A second possible explanation of why a diagnosed need for psychotropic drugs affects the likelihood of CAM treatment can be found in Pritzker’s Metaphors of Depression. Pritzker writes, “The stigma associated with mental illness is alleviated by the notion, even in the psychologized West, that it is not your fault if ‘a problem is responsive to chemicals’ [7], while a problem responsive to psychotherapeutic dialogue is ‘a problem you should be able to overcome with simple rigor [7]’. The implication here is that when depression is seen as a solely chemically-based illness category, evidenced by response to treatment with antidepressants, it makes it somehow ‘okay’ to be depressed. [6]. As I will discuss more fully below, I argue that the need for antidepressants is viewed as a last resort—i.e. depression as a purely or primarily chemical problem unable to be managed or cured by therapy—not only by those diagnosed with MDD, but perpetuated by mental health professionals who prescribe patients psychotropic drugs for months or years on end without suggesting any complementary therapy.

Research Methods

My primary research for this article comes from an audio-recorded interview with S.D. (pseud.), the Director of the UCLA Counseling and Psychological Services (CAPS) which is the primary mental health center for UCLA students. The center provides individual and urgent counseling, psychiatry, therapy groups, and wellness skills programs. Our interview focused on the integration of CAM therapies to varying degrees within CAPS. The interview with S.D., aided by my background knowledge of the center, provided insights into the integration of CAM and Western psychological treatment, as well asexposed key areas where the center still struggles to do so.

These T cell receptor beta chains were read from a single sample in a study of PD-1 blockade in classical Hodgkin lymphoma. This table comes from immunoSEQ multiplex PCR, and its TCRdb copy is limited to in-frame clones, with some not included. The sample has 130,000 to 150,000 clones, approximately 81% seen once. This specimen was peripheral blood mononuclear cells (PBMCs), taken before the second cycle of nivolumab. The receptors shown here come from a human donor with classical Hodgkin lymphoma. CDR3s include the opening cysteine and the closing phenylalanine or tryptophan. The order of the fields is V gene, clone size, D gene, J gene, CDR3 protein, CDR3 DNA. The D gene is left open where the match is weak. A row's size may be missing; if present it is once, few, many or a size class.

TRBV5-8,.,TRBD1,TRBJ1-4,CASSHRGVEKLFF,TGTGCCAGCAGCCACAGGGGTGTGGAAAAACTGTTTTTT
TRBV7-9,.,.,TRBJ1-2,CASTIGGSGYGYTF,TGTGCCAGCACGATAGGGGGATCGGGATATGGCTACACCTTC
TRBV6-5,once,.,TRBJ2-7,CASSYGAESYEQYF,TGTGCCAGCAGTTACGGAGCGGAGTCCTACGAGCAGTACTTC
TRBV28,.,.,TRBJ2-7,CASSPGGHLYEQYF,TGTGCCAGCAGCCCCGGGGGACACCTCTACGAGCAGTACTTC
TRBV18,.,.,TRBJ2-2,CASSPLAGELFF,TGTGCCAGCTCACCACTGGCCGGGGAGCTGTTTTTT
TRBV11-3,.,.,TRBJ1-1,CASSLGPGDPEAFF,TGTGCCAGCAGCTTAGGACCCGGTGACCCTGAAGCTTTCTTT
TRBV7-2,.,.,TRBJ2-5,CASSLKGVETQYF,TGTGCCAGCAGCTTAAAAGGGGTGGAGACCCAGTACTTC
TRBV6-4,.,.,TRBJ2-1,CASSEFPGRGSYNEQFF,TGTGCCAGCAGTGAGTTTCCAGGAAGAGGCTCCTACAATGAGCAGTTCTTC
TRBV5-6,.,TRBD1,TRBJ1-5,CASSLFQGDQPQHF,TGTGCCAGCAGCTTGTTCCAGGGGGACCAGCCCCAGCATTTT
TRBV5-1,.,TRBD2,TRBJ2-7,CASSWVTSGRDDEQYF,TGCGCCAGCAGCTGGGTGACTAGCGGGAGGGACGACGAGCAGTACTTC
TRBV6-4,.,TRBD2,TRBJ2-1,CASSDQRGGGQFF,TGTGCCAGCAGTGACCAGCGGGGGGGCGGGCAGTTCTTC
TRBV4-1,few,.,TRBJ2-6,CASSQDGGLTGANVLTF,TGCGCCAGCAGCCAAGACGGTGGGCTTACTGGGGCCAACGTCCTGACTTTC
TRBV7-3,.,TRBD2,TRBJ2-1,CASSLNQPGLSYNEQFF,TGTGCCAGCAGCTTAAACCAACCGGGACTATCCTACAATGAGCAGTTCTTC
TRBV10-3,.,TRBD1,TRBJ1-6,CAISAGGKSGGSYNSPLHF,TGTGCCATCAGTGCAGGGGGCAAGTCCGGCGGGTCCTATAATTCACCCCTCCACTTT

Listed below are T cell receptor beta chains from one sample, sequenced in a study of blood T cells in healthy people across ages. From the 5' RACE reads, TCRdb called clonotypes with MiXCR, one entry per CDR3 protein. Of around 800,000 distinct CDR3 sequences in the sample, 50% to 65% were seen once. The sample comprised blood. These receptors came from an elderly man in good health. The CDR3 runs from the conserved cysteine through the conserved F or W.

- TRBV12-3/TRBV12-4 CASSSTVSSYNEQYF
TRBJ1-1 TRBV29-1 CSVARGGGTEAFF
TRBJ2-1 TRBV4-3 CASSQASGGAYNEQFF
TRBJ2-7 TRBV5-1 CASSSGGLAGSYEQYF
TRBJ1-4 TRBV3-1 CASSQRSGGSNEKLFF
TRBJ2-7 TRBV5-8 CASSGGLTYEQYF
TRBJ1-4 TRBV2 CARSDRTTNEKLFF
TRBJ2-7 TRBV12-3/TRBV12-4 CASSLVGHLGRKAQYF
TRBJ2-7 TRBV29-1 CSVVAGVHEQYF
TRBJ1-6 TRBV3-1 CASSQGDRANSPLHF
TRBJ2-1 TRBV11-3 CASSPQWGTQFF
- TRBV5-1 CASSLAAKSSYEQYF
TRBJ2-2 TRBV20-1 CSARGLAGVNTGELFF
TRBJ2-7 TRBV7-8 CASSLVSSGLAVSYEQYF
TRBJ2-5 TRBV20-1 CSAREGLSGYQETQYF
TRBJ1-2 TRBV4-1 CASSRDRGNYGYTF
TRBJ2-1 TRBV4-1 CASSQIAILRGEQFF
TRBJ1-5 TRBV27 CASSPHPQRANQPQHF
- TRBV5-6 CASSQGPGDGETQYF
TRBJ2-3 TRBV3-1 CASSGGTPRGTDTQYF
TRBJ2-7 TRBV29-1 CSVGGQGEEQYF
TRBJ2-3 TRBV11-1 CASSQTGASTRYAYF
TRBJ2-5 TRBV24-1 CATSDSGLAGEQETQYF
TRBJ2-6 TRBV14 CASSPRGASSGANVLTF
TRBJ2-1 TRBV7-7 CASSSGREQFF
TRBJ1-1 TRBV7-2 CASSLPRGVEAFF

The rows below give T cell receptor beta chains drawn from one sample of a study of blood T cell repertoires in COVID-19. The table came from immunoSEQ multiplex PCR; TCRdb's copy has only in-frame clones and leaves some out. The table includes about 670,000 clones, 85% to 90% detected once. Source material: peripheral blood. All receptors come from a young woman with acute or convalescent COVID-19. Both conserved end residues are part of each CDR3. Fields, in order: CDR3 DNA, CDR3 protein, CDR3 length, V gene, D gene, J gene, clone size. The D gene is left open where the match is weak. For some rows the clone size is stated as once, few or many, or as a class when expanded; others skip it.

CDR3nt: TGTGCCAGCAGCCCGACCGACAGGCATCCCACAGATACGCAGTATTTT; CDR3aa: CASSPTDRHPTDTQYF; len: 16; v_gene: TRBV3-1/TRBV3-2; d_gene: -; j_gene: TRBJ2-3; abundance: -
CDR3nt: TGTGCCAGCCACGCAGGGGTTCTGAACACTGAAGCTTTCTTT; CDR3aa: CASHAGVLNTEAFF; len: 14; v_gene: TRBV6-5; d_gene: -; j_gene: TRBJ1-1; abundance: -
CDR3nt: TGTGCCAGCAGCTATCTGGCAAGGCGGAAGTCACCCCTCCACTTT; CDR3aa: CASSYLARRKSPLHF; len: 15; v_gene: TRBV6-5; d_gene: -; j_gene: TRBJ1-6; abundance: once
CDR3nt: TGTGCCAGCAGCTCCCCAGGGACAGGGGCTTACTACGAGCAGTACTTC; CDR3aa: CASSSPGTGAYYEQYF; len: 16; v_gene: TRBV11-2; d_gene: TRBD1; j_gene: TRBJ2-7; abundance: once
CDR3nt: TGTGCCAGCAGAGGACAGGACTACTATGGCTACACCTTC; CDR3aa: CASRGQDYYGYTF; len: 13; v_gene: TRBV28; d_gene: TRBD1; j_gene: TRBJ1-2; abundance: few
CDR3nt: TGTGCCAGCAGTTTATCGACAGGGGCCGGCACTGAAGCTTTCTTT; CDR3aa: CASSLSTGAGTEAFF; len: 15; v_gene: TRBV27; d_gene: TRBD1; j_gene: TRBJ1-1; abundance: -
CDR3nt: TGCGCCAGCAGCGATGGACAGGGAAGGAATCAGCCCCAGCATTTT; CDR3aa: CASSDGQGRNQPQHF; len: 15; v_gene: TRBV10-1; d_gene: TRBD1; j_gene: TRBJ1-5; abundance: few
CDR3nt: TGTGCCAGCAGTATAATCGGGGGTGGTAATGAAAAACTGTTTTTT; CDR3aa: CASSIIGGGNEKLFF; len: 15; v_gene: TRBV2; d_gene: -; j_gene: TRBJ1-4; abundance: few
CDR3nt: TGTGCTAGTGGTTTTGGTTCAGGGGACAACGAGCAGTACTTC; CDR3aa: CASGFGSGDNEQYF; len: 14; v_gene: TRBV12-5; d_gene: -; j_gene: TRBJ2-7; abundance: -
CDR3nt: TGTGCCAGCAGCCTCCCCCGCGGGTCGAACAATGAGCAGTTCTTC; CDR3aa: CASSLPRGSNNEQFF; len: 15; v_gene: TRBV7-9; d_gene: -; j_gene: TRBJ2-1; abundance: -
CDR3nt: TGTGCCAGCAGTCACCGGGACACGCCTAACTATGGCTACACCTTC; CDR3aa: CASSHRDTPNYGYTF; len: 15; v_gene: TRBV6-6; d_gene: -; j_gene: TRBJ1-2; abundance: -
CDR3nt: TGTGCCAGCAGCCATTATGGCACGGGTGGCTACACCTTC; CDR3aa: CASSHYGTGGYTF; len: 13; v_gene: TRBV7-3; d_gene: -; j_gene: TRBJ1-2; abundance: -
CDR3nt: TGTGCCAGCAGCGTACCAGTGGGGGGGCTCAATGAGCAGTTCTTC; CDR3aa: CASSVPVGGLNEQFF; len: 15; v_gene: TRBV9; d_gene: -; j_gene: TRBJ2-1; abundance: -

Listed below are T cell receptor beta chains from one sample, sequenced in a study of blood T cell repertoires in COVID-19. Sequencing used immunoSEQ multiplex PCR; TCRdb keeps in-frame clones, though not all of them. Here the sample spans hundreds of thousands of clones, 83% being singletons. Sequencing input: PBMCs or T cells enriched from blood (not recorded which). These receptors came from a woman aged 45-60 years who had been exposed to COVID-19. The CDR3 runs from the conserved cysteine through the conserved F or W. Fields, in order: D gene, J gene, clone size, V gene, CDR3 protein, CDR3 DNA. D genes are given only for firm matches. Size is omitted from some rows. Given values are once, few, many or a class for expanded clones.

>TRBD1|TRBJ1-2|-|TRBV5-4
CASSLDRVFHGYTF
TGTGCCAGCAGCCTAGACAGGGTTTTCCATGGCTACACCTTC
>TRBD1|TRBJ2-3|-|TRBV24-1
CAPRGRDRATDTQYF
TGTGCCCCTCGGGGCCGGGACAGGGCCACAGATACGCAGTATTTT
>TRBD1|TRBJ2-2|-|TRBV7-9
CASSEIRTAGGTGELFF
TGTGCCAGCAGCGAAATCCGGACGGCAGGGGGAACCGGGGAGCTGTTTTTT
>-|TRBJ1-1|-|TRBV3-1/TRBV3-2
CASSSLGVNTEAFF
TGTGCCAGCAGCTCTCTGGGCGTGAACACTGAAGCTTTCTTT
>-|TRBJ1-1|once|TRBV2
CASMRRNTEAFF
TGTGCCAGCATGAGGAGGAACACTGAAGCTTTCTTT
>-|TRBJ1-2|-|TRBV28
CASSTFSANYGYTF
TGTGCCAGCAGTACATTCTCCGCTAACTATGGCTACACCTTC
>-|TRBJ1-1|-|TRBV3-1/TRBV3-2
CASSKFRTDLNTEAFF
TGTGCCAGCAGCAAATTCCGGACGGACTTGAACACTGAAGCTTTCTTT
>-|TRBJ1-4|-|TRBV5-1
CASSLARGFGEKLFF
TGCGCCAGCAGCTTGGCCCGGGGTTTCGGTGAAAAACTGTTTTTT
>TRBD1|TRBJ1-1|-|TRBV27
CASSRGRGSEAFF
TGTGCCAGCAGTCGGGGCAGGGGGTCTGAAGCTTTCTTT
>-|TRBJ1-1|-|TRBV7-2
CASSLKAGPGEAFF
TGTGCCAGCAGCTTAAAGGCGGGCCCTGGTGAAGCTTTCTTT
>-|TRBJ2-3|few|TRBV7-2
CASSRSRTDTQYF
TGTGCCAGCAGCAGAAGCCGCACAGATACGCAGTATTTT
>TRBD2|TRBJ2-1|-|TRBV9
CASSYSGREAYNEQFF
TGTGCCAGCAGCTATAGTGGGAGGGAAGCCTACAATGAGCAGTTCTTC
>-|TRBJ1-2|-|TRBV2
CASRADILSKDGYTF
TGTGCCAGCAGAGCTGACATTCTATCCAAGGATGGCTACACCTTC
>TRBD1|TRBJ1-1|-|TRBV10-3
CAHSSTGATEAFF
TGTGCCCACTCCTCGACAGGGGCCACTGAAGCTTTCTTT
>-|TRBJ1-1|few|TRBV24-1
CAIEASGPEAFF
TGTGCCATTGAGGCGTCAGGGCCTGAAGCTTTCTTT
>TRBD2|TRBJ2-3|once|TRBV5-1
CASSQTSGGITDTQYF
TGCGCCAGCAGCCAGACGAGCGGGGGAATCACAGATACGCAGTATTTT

Perhaps a hybrid between participant-observation and autoethnography, my own personal experience with MDD treatment at CAPS (particularly in psychiatry and individual counseling) has provided me with a fair amount of prior knowledge of the center’s handling of students with mood disorders; it has given me first-hand experience in the process of therapeutic and medicinal treatment at the center.

Welcoming CAM into CAPS

Several times throughout the course of our interview S.D. expressed that in the past decade, CAPS has consciously built a center with a spectrum of psychological services and treatment ideologies ranging from biomedical approaches to holistic approaches. “We want to offer a tailored approach to students,” S.D. said. “So if they are more comfortable with a traditional Western approach, we can provide that for them. If they are looking for more holistic-oriented treatment, we can now offer that as well.”